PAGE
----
We're back to the dog scene.
The policeman looked at me for a while without speaking.
I bet he had an expression on his face. I wouldn't have known what it was either.
Then he said, "I am arresting you for assaulting a police officer."
This made me feel a lot calmer because it is what policemen say on television and in films.
He's just been told he's arrested and it makes him feel calmer. What is wrong with him? He seems out of touch with reality.
Then he said, "I strongly advise you to get into the back of the police car, because if you try any of that monkey business again, you little shit, I will seriously lose my rag. Is that understood?"
He may end up making me "lose my rag", too. I haven't heard that idiom before. It makes me think of periods.
He goes to the police car and gets in the back seat, and the policeman calls the policewoman who is still in Mrs. Shears' house. Christopher is still showing no sign whatsoever of caring about the situation. I'll skip the exchange between the police officers; we don't learn anything noteworthy from it except that the policewoman is named Kate. I like how distinct the policeman's speaking style is. Haddon does know a thing or two about writing. It's too bad he didn't put his knowledge to use on a more worthwhile project.
The police car smelled of hot plastic and aftershave and take-away chips.
Setting the scene with sensory details is always good. Here we have another example of polysyndeton, which Christopher seems to be fond of.
"Take-away chips" are fries. I had to look that up.
Christopher watches the sky as he's riding along in the car, and he sees the Milky Way because it's a clear night. This prompts him to go on a long digression about how cool the Milky Way is. Christopher, you've just been arrested after stumbling on a dog pitchforked to the ground. This should be a very upsetting turn of events. Don't you even care?! I know this is being written down after the fact, but still.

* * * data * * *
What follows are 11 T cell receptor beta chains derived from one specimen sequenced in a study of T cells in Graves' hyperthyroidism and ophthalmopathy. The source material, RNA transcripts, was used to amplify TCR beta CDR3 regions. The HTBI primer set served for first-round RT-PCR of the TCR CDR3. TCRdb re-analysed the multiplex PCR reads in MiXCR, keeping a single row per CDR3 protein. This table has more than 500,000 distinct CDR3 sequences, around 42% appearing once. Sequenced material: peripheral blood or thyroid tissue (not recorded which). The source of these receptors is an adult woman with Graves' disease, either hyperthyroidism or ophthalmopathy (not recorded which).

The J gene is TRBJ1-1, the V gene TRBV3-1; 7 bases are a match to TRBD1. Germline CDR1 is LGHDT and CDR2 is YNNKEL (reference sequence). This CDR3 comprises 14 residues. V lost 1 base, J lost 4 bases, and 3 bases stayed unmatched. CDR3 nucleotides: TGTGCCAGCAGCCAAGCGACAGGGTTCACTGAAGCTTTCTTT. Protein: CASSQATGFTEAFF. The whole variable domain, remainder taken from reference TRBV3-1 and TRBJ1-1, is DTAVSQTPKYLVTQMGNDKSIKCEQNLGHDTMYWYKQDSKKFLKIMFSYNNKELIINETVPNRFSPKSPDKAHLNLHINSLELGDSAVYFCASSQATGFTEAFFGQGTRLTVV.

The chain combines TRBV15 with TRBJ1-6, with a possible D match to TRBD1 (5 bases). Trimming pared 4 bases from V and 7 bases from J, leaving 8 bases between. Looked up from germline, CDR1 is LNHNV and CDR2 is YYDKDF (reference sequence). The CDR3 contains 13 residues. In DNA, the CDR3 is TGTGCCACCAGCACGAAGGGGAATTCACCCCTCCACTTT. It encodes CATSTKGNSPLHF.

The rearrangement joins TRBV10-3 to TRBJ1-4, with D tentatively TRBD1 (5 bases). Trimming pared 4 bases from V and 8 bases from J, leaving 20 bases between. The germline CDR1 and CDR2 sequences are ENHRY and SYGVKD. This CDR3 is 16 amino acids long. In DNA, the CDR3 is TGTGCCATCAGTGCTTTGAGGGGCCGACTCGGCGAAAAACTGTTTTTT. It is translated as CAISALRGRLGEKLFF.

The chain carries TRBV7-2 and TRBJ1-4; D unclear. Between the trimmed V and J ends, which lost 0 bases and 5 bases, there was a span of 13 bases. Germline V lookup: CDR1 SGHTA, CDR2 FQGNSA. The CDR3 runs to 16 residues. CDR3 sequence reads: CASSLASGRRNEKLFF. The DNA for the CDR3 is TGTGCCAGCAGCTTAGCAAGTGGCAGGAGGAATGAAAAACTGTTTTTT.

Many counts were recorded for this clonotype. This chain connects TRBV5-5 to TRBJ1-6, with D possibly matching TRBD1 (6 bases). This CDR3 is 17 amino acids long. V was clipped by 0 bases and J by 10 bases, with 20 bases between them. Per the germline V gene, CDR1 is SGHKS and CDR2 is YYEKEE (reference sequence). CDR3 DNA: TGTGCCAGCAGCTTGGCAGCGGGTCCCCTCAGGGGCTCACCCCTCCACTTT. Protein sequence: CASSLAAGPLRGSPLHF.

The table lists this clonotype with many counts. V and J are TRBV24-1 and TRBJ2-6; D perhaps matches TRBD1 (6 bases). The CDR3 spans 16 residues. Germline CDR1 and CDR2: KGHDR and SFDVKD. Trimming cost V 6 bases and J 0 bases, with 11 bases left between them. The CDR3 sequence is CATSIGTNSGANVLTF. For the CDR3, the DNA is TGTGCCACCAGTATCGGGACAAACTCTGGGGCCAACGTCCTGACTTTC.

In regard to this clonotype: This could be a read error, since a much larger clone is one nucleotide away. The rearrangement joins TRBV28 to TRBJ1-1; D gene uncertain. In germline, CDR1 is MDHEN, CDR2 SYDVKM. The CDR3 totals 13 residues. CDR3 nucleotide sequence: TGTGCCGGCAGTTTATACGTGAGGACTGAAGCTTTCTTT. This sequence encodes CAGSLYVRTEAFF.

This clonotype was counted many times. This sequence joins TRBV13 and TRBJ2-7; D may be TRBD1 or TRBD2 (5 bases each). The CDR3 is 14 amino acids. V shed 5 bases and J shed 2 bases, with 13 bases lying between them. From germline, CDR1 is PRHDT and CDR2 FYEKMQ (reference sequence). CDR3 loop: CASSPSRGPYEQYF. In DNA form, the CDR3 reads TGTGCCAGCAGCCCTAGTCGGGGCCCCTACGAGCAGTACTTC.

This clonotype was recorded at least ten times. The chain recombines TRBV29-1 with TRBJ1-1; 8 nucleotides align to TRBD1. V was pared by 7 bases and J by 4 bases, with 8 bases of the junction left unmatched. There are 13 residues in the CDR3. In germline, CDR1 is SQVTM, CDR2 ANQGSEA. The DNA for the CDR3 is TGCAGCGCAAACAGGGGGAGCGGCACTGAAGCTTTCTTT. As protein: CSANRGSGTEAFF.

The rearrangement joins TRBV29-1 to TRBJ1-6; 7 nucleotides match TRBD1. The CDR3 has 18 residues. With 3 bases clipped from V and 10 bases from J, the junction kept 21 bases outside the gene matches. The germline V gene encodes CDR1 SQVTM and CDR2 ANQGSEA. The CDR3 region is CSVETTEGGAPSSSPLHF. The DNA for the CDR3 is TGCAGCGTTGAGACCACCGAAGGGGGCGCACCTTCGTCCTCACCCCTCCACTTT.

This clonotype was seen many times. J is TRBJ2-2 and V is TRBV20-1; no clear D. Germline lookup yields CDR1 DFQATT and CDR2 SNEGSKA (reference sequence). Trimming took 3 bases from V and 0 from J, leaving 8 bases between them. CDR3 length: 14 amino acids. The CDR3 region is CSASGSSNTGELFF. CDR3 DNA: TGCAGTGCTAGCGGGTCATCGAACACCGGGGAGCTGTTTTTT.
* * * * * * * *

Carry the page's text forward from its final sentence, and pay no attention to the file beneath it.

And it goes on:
I wouldn't mind the Milky Way stuff if it weren't written in the usual simplistic style. It's all like this:
And then I thought about how for a long time scientists were puzzled by the fact that the sky is dark at night, even though there are billions of stars in the universe and there must be stars in every direction you look, so that the sky should be full of starlight because there is very little in the way to stop the light from reaching earth.
Then they worked out that the universe was expanding, that the stars were all rushing away from one another after the Big Bang, and the further the stars were away from us the faster they were moving, some of them nearly as fast as the speed of light, which was why their light never reached us.
I like this fact. It is something you can work out in your own mind just by looking at the sky above your head at night and thinking without having to ask anyone.
I'm not sure you can figure that out just by looking at the sky. Maybe he can because he's so smart, but I have my doubts about anyone else. You can't figure it out once you already know it.
The chapter ends with a discussion of how no one will be alive to see all the stars collapsing inward, and I'm not bothering to quote it because there's nothing much to say and this book makes me not care about its contents.
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